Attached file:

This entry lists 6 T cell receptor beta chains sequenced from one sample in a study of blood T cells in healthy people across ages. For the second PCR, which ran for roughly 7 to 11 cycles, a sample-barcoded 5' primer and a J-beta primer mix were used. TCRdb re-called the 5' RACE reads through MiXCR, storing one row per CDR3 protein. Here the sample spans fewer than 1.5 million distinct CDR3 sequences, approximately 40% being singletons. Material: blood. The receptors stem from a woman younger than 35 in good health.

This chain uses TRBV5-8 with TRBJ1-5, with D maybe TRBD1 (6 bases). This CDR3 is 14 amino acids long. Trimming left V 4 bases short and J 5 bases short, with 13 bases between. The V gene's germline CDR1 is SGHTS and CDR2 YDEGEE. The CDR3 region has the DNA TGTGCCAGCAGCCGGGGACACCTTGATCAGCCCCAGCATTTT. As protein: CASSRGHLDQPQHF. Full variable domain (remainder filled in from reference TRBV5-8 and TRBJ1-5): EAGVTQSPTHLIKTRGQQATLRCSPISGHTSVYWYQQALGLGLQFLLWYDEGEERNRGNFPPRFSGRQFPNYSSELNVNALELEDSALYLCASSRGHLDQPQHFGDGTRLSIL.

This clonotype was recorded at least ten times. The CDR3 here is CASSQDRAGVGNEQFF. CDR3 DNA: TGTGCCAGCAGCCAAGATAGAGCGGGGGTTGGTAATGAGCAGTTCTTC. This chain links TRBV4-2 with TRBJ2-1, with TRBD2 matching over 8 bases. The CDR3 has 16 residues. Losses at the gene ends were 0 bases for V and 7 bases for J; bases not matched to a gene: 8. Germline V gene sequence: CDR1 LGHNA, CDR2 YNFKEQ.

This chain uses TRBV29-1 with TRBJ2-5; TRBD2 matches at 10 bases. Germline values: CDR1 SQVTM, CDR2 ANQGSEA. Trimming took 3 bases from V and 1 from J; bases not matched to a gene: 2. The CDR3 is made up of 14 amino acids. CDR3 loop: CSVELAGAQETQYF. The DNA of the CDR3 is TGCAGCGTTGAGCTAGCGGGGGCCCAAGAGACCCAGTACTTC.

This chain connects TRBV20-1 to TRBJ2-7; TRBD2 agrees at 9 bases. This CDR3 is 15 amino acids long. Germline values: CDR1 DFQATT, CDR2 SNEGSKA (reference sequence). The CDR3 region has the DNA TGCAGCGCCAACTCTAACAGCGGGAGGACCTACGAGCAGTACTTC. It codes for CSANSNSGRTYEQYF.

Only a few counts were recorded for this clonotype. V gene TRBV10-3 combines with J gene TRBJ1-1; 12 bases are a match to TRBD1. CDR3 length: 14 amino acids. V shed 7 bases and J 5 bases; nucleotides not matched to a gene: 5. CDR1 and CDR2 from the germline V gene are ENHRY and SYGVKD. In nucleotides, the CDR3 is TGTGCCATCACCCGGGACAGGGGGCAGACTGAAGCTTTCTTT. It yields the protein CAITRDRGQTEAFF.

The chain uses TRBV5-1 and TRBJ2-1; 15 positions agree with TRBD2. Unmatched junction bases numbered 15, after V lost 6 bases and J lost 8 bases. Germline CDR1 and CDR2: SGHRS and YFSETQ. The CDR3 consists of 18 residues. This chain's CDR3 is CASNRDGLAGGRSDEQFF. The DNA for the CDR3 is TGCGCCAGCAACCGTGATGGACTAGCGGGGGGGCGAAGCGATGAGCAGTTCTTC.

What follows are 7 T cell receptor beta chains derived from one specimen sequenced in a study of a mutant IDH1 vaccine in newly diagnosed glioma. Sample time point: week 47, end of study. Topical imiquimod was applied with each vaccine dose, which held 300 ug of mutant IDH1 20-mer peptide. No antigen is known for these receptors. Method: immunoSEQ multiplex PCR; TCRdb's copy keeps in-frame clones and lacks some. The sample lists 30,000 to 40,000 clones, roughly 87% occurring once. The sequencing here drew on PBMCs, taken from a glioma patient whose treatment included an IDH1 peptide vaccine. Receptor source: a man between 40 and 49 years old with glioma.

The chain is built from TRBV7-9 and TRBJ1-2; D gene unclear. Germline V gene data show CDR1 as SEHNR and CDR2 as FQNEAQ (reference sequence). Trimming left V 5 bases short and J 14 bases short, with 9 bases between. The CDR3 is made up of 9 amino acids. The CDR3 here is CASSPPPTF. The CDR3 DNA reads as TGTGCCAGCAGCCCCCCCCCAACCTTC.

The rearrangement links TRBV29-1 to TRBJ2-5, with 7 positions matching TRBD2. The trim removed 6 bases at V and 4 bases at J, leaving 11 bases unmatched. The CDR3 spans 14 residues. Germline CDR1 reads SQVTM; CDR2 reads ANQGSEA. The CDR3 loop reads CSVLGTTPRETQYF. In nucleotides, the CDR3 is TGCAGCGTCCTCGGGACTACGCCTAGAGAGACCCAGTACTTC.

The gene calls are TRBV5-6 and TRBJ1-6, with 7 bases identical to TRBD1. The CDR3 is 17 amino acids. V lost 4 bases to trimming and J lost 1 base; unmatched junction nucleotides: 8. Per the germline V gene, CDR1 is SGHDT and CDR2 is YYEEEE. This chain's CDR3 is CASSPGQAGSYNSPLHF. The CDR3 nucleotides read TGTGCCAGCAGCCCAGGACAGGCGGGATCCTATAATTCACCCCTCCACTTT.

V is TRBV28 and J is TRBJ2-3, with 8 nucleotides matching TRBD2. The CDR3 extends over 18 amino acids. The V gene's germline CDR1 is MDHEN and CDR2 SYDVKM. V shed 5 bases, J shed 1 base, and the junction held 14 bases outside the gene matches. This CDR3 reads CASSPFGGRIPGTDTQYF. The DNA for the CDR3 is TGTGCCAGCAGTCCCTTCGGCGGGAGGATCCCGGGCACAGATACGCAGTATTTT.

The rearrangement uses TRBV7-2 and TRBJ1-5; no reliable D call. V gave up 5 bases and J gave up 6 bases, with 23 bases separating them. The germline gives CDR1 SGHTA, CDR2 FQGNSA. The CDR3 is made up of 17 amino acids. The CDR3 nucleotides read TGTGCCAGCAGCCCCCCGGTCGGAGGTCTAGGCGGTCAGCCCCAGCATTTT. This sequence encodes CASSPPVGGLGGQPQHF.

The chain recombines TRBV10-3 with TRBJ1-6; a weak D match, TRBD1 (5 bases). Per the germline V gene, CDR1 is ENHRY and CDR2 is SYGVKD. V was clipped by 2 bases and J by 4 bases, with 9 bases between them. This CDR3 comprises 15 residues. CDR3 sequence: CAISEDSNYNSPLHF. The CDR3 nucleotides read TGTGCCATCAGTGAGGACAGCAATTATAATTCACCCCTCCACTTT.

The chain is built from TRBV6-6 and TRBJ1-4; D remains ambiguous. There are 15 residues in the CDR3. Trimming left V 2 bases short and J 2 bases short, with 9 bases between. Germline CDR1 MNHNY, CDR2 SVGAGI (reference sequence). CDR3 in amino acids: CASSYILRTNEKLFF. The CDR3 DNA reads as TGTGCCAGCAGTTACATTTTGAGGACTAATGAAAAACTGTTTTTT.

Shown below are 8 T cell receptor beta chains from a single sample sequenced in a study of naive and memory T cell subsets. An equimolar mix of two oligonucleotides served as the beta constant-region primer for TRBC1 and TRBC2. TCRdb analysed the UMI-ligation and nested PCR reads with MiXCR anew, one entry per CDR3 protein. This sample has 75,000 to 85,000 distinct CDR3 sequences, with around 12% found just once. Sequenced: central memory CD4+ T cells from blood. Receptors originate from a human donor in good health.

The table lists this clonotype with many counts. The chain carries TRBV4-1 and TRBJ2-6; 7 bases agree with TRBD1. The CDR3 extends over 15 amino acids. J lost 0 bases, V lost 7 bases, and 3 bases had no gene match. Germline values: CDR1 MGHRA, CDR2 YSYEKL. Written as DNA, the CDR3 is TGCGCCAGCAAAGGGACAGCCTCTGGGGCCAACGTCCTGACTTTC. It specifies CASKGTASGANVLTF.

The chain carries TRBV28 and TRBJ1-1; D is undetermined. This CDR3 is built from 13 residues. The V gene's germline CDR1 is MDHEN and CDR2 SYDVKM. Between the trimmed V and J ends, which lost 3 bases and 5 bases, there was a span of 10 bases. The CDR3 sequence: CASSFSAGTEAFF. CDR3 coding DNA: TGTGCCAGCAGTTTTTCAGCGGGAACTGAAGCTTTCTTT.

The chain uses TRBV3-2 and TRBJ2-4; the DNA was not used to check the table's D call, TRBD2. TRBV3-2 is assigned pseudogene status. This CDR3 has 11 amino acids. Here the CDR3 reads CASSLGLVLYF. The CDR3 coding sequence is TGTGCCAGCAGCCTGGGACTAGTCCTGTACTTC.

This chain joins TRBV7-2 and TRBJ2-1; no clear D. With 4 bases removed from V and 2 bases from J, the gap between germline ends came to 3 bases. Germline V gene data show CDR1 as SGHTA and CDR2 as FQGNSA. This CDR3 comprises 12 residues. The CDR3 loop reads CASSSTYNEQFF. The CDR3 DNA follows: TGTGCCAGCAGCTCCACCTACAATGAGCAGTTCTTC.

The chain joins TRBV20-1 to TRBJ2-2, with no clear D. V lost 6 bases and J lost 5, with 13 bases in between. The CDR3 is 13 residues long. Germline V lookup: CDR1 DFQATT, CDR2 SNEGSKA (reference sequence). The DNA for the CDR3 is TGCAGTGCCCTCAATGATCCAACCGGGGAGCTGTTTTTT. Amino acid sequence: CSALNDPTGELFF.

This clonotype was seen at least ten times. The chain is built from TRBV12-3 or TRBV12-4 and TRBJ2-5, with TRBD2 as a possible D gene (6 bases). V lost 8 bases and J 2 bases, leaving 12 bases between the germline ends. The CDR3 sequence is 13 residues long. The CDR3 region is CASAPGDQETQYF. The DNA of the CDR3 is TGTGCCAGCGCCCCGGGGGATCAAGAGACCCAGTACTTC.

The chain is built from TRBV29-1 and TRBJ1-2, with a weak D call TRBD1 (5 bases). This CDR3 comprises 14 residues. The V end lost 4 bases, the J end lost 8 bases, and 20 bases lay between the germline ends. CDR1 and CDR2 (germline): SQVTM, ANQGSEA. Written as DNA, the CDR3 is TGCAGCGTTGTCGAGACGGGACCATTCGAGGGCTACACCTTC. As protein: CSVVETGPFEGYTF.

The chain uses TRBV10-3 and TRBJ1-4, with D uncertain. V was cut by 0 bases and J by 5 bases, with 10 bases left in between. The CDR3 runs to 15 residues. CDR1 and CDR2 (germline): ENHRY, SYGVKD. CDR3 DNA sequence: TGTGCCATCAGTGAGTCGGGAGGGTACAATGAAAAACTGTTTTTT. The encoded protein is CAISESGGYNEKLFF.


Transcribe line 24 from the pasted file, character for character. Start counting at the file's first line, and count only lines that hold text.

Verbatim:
The chain uses TRBV10-3 and TRBJ1-4, with D uncertain. V was cut by 0 bases and J by 5 bases, with 10 bases left in between. The CDR3 runs to 15 residues. CDR1 and CDR2 (germline): ENHRY, SYGVKD. CDR3 DNA sequence: TGTGCCATCAGTGAGTCGGGAGGGTACAATGAAAAACTGTTTTTT. The encoded protein is CAISESGGYNEKLFF.